The elongate body 412 can be hollow or can include a central axial lumen extending longitudinally therethrough in which the stylus 440 can be positioned. The stylus 440 can include a proximal handle portion 438 and a threaded portion 442 disposed adjacent to the proximal handle portion. The threaded portion 442 of the stylus 440 can be configured to engage a corresponding threaded portion of the central lumen of the elongate body 412. The threaded coupling between the stylus 440 and the elongate body 412 can secure the stylus to the elongate body and allow the stylus to be translated axially relative to the elongate body by rotating the handle portion 438 of the stylus relative to the handle portion 428 of the elongate body.

The stylus 440 can include a guide projection 402 formed at the distal end thereof. The guide projection 402 can be formed integrally with the stylus 440 or can be selectively coupled thereto, for example using a snap-fit or threaded coupling. The guide projection 402 can be configured for insertion through a cannulation formed in the bone anchor assembly 400. The guide projection 402 can have a diameter that is less than the diameter of the threaded portion 416 and/or less than the diameter of the tip of the engagement portion 414. The stylus 440 can be axially translatable between at least a first position in which the distal end of the guide projection 402 protrudes from the distal end of the bone anchor assembly 400 and a second position in which the distal end of the guide projection does not protrude from the distal end of the bone anchor assembly. The axial position of the guide projection 402 relative to the distal tip of the bone anchor assembly 400 can be adjusted by translating the stylus 440 proximally or distally relative to the elongate body 412. In some embodiments, this axial translation can be accomplished by rotating the stylus 440 relative to the elongate body 412 in a first direction to advance the stylus along a threaded surface of the elongate body and by rotating the stylus in a second, opposite direction to retract the stylus along the threaded surface. While a threaded coupling between the stylus 440 and the elongate body 412 is illustrated, it will be appreciated that other couplings can be used instead or in addition. Such couplings can allow for selective axial translation, or can be configured to hold the stylus 440 in a fixed axial position relative to the elongate body 412 (e.g., in a position in which the distal tip of the guide projection 402 protrudes from the distal end of the bone anchor 406 when the bone anchor is coupled to the elongate body). The degree to which the distal tip of the guide projection 402 protrudes from the distal end of the bone anchor 406 can vary. In some embodiments, e.g., in exemplary embodiments of thoracolumbar pedicle screws, the guide projection can extend beyond the distal tip of the bone anchor 406 up to a maximum dimension between about 0.1 mm and about 100 mm. It will be appreciated that the amount of protrusion can be adjustable, as detailed above, and that the maximum amount of protrusion can be selected based on a variety of factors, including the length of the bone anchor 406, the anatomy of the patient, the location at which the bone anchor assembly 400 is to be positioned, the type of procedure in which the bone anchor assembly 400 is involved, and so forth.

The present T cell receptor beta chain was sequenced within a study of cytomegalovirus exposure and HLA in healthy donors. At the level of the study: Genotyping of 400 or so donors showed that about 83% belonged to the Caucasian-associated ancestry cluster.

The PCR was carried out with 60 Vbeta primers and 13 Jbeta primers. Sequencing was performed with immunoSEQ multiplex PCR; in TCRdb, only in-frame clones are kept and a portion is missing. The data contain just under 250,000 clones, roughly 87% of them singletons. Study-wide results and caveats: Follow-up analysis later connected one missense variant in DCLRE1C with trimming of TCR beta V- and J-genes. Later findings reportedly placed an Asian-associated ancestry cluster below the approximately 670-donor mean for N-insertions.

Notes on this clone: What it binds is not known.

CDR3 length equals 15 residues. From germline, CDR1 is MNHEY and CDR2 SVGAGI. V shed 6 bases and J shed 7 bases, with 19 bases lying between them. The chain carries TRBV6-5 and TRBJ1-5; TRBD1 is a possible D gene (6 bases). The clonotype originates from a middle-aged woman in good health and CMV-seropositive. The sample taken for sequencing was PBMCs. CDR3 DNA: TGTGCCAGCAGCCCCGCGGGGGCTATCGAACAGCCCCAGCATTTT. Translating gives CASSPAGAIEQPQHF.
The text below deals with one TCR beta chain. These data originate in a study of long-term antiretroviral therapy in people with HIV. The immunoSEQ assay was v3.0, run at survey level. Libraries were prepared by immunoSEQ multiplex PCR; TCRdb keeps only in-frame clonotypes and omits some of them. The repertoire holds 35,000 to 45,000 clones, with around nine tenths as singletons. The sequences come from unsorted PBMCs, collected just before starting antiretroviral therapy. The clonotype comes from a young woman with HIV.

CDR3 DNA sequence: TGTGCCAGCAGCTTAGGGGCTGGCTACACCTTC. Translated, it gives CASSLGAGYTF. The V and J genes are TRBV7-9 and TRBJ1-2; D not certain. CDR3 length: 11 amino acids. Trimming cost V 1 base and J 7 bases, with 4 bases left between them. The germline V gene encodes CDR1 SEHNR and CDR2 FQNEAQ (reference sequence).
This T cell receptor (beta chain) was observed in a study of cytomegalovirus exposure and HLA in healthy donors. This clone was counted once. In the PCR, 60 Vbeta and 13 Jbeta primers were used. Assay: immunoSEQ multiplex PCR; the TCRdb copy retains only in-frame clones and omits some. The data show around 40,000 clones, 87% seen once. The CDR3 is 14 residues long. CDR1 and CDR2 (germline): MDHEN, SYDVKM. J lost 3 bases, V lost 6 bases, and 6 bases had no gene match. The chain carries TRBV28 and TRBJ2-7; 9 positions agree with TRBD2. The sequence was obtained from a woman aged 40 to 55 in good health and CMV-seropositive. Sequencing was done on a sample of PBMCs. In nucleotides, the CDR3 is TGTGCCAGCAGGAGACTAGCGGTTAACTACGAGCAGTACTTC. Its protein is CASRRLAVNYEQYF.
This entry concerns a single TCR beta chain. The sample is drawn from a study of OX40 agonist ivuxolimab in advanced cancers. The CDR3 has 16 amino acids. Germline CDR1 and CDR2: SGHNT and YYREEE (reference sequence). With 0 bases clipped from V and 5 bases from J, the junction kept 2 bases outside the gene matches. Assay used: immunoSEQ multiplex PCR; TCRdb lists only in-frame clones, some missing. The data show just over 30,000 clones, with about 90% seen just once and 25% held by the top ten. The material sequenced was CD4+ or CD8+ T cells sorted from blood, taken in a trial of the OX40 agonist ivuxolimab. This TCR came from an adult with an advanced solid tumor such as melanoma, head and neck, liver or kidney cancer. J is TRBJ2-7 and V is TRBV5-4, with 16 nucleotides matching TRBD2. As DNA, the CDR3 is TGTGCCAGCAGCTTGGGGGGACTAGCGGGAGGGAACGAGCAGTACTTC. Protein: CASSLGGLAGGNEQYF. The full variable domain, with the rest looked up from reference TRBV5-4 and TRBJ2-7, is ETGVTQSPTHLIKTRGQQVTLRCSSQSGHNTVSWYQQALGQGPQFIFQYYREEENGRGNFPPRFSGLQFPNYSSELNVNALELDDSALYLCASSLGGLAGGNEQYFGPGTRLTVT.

FIGS. 4D-4F illustrate an exemplary embodiment of a surgical instrument 426 for driving a bone tap 430 into bone. The instrument 426 of FIGS. 4D-4F is identical to that of FIGS. 4A-4C, except that it is configured to drive a bone tap 430 instead of a bone anchor assembly 400. The bone tap 430 can be formed integrally with the elongate body 412, or can be coupled to an engagement portion thereof, e.g., via a threaded or snap-fit connection.

In some embodiments, as shown in FIGS. 4G-4H, the pitch of the threaded proximal portion 442 of the stylus 440 can be the same as the pitch of a threaded portion of the bone anchor assembly 400 or the bone tap. Accordingly, rotation of the elongate body 412 relative to the stylus 440 can be effective to withdraw the guide projection 402 from the bone anchor assembly 400 or the bone tap at the same rate as the bone anchor assembly or the bone tap is advanced into the bone. In other embodiments, the pitch of the threaded portion 442 can differ from that of the threaded portion of the bone anchor assembly 400 or the bone tap.